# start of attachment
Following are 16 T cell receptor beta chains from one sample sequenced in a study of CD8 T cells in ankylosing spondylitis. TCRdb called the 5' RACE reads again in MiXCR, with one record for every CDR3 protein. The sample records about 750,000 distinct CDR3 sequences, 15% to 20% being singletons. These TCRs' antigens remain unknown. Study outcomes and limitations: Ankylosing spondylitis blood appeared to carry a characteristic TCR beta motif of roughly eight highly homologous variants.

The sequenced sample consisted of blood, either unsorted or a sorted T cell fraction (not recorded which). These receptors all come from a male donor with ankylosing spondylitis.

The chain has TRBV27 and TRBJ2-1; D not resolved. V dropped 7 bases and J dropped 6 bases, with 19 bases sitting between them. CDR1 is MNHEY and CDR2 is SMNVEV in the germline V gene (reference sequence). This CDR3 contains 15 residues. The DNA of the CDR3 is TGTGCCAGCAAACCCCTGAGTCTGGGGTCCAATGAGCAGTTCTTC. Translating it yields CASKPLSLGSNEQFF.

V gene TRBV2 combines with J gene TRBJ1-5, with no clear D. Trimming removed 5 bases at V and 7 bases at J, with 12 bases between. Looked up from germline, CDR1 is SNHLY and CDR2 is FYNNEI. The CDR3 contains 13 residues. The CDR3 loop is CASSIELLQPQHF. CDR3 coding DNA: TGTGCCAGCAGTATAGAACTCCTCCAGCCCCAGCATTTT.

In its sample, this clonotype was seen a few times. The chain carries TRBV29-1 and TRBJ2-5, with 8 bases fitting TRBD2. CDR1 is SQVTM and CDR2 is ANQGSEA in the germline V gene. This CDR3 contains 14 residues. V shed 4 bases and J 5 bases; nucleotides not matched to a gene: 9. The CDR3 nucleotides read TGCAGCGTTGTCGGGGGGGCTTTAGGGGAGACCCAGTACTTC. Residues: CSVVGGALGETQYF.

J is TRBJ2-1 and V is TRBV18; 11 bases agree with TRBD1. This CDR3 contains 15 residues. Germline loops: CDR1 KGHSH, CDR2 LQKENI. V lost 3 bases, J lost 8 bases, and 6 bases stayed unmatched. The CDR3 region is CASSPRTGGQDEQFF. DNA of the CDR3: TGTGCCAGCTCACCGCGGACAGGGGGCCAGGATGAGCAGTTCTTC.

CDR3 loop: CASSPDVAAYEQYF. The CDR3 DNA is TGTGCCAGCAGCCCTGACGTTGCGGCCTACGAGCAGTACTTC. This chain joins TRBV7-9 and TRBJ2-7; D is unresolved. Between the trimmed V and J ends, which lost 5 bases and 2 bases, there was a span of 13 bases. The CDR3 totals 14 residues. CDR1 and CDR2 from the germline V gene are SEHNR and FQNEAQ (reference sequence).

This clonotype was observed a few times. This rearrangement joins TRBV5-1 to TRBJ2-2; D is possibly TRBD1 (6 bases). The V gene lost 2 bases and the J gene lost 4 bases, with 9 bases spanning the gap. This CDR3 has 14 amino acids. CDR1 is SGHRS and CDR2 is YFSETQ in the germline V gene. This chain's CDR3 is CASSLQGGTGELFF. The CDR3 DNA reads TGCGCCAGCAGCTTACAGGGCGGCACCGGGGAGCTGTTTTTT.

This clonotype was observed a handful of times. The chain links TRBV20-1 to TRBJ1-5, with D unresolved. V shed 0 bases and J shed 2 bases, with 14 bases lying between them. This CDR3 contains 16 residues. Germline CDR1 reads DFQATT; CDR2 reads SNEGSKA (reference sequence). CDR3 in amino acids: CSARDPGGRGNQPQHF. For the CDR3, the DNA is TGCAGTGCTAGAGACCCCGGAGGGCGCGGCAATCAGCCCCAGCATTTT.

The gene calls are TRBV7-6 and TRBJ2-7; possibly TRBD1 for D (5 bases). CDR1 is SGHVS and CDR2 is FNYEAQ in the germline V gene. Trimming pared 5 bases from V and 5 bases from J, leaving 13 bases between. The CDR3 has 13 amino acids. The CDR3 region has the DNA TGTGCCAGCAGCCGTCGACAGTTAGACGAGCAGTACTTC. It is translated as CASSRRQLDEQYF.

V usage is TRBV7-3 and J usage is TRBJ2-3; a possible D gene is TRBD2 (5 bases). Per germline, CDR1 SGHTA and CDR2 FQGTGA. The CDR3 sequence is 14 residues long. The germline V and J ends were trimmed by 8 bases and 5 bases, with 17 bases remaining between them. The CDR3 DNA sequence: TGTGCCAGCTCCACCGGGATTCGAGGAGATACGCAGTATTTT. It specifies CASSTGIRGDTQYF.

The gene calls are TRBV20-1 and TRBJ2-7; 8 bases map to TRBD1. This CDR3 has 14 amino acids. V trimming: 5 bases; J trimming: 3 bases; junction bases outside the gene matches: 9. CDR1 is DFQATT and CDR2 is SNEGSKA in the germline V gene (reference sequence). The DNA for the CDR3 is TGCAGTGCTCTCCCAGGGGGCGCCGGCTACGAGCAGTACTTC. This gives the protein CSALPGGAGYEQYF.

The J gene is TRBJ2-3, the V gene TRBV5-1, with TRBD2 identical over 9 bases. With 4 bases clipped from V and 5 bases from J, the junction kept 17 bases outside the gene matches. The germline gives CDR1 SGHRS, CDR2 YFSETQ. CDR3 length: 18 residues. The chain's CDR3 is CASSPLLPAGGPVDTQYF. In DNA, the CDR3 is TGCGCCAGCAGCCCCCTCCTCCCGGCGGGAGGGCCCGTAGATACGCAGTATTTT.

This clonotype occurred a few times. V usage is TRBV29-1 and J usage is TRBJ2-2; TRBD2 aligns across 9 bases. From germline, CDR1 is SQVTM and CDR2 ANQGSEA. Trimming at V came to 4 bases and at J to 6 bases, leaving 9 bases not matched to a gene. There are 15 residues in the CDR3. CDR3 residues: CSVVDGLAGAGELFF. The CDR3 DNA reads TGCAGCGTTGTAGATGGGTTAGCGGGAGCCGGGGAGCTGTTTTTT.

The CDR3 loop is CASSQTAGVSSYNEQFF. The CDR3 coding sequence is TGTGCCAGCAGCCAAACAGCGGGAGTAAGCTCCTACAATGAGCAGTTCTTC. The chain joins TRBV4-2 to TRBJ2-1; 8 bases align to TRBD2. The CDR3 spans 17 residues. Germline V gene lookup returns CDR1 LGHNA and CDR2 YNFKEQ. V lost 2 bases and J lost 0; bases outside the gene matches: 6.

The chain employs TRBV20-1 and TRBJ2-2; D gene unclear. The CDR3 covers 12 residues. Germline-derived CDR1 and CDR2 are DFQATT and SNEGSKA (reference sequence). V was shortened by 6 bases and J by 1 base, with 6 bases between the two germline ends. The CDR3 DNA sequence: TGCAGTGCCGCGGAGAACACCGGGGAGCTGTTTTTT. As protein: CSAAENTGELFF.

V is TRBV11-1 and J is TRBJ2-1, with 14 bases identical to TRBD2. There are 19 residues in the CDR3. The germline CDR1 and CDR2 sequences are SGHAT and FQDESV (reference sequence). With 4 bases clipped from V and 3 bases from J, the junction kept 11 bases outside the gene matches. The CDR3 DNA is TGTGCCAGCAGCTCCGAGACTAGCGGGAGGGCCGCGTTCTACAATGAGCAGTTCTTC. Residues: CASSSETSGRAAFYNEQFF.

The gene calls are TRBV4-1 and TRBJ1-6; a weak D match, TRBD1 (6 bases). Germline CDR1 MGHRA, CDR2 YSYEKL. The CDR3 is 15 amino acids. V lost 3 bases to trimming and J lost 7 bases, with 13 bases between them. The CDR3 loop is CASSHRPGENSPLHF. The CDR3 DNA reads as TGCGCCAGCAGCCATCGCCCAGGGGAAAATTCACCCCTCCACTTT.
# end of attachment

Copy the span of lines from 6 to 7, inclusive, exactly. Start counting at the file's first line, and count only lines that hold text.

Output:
J is TRBJ2-1 and V is TRBV18; 11 bases agree with TRBD1. This CDR3 contains 15 residues. Germline loops: CDR1 KGHSH, CDR2 LQKENI. V lost 3 bases, J lost 8 bases, and 6 bases stayed unmatched. The CDR3 region is CASSPRTGGQDEQFF. DNA of the CDR3: TGTGCCAGCTCACCGCGGACAGGGGGCCAGGATGAGCAGTTCTTC.

CDR3 loop: CASSPDVAAYEQYF. The CDR3 DNA is TGTGCCAGCAGCCCTGACGTTGCGGCCTACGAGCAGTACTTC. This chain joins TRBV7-9 and TRBJ2-7; D is unresolved. Between the trimmed V and J ends, which lost 5 bases and 2 bases, there was a span of 13 bases. The CDR3 totals 14 residues. CDR1 and CDR2 from the germline V gene are SEHNR and FQNEAQ (reference sequence).